# Is it true that the definite integral of x*f(x) = ((a+b)/2)*definite integral of f(x), where f(x) = a + b - x and the limits of the integration are a and b?

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### 2 Answers

It is given that f(x) = a + b - x

`int_a^bx*f(x)dx` = `int_a^bx*(a + b - x)dx`

= `int_a^b ax + bx - x^2 dx`

= a(b^2 - a^2)/2 + b(b^2 - a^2)/2 - (b^3 - a^3)/3

= ab^2/2 - a^3/2 + b^3/2 - ba^2/2 - b^3/3 + a^3/3 ...(1)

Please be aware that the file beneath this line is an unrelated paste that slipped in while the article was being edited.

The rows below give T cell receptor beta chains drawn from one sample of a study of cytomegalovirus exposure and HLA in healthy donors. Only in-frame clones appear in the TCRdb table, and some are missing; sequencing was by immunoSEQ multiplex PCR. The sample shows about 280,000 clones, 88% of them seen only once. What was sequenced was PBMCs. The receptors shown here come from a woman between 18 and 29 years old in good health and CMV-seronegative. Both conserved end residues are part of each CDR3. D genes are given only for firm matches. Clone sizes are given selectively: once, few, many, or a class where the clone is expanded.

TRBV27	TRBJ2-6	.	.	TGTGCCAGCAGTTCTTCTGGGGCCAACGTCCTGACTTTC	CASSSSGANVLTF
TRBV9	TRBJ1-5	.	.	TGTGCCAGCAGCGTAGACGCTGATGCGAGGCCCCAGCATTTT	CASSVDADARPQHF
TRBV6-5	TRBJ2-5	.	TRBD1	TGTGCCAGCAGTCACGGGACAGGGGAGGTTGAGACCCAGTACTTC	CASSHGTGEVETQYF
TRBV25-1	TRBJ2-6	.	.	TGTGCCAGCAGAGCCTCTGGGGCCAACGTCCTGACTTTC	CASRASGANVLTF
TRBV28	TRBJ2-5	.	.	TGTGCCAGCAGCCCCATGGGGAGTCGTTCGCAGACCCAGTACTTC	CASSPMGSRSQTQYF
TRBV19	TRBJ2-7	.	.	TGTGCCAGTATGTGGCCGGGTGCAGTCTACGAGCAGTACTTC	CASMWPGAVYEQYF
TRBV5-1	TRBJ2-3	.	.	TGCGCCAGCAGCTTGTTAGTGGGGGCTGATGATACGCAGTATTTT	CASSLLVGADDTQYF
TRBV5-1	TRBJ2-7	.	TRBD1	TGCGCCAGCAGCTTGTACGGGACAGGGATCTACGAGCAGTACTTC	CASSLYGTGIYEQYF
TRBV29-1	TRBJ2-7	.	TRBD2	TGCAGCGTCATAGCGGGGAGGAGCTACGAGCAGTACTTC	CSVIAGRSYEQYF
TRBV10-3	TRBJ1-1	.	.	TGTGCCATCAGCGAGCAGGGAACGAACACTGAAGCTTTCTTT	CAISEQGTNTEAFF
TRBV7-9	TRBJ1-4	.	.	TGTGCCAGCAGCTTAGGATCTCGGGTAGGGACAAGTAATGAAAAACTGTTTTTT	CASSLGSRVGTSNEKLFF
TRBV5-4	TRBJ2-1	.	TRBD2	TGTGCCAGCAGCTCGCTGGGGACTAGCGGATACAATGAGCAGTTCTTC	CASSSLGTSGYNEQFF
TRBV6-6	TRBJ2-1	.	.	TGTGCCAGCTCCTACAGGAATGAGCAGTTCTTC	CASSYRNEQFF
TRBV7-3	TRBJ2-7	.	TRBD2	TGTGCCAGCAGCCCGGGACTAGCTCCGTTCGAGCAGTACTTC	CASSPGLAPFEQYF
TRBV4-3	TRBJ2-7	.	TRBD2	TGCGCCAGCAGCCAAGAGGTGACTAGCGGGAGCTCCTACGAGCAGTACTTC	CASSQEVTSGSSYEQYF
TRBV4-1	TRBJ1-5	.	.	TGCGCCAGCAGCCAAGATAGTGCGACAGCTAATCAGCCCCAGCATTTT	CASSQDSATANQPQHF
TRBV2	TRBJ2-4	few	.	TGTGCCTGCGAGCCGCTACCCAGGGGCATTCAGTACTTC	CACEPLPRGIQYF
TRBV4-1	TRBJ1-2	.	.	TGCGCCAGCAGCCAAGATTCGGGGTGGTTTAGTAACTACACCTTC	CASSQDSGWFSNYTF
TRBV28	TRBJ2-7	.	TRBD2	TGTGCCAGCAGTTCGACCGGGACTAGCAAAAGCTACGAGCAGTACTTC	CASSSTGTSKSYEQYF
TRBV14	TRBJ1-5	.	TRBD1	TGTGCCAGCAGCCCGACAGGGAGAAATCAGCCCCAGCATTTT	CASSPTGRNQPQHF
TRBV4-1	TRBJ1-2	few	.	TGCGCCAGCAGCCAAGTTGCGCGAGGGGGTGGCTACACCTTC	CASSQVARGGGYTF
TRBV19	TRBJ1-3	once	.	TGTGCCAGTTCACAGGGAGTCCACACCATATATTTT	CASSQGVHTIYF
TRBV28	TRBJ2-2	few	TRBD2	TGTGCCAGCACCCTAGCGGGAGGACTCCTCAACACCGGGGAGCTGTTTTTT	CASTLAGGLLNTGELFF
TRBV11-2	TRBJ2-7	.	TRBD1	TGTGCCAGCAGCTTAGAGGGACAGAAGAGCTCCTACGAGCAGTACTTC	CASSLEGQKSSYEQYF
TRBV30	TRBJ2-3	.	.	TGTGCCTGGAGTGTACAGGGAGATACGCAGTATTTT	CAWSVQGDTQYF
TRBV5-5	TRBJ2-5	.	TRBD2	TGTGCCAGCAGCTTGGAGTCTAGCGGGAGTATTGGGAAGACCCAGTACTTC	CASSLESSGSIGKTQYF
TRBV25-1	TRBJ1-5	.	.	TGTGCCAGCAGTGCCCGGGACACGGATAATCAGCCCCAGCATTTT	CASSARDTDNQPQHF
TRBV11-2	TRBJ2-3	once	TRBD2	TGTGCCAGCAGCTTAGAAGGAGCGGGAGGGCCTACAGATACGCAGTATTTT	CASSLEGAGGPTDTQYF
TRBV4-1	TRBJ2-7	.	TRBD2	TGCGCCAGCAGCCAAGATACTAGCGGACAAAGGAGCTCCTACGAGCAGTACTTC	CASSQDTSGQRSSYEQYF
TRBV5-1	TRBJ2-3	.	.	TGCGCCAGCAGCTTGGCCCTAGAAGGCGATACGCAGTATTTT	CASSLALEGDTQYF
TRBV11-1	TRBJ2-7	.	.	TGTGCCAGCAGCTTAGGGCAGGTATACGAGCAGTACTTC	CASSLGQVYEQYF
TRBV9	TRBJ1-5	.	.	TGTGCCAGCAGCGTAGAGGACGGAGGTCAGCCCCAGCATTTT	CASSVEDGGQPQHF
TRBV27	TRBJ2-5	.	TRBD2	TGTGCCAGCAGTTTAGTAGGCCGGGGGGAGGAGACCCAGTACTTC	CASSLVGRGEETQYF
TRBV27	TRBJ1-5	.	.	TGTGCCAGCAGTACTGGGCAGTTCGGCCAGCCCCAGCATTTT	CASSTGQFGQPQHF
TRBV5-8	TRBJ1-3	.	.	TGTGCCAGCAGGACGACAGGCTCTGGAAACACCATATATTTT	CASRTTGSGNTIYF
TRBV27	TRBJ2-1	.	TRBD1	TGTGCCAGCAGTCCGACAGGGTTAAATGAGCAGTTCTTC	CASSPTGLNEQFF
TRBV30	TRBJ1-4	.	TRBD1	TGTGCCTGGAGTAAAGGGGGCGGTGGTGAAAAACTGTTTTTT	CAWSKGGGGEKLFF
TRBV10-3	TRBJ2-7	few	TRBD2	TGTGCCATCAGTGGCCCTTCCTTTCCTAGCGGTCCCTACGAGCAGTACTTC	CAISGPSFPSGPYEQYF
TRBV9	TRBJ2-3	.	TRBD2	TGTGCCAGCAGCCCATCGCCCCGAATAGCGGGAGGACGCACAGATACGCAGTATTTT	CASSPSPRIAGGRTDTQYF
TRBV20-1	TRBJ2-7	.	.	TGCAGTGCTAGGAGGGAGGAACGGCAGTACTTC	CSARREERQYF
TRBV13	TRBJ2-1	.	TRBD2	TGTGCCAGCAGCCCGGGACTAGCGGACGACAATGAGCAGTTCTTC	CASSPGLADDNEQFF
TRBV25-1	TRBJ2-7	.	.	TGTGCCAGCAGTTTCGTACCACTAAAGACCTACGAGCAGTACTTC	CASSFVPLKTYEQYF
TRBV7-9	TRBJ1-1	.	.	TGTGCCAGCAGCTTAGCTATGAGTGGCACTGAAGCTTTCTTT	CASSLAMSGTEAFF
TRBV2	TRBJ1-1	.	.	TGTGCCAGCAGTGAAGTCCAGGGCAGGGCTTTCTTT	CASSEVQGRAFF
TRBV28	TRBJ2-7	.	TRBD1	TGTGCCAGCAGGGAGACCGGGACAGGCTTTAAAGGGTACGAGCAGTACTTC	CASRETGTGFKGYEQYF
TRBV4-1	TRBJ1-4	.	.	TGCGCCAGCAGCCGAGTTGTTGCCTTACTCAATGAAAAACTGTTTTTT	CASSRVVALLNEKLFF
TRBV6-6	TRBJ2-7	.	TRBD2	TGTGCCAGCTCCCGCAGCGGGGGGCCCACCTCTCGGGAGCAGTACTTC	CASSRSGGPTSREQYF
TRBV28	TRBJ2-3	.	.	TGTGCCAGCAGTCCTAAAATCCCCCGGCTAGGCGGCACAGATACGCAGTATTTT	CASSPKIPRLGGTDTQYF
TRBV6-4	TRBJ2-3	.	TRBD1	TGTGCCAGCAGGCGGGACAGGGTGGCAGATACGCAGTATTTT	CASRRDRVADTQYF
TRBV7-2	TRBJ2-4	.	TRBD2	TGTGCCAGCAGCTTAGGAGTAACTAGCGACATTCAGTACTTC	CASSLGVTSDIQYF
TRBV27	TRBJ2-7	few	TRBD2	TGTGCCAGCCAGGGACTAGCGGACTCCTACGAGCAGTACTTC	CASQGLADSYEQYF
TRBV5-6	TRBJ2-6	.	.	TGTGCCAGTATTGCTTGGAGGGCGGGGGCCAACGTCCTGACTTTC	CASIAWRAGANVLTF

[(a + b)/2]`int_a^bf(x)dx` = [(a + b)/2]*`int_a^b(a + b - x)dx`

= [(a + b)/2]*[a(b - a) + b(b - a) - (b^2 - a^2)/2]

= a(b^2 - a^2)/2 + b(b^2 - a^2)/2 - (b^3 + a*b^2 - a^2*b - a^3)/4

= ab^2/2 - a^3/2 + b^3/2 - ba^2/2 - b^3/4 - ab^2/4 - a^2*b/4 - a^3/4 ...(2)

(1) and (2) are not equal.

It is not true that `int_a^b x*f(x)dx` = [(a + b)/2]*`int_a^bf(x)dx`

i'm sorry, but you are wrong again because my book got other response.

my book got that the equation is true but must be shown how.please, don't give me wrong answer.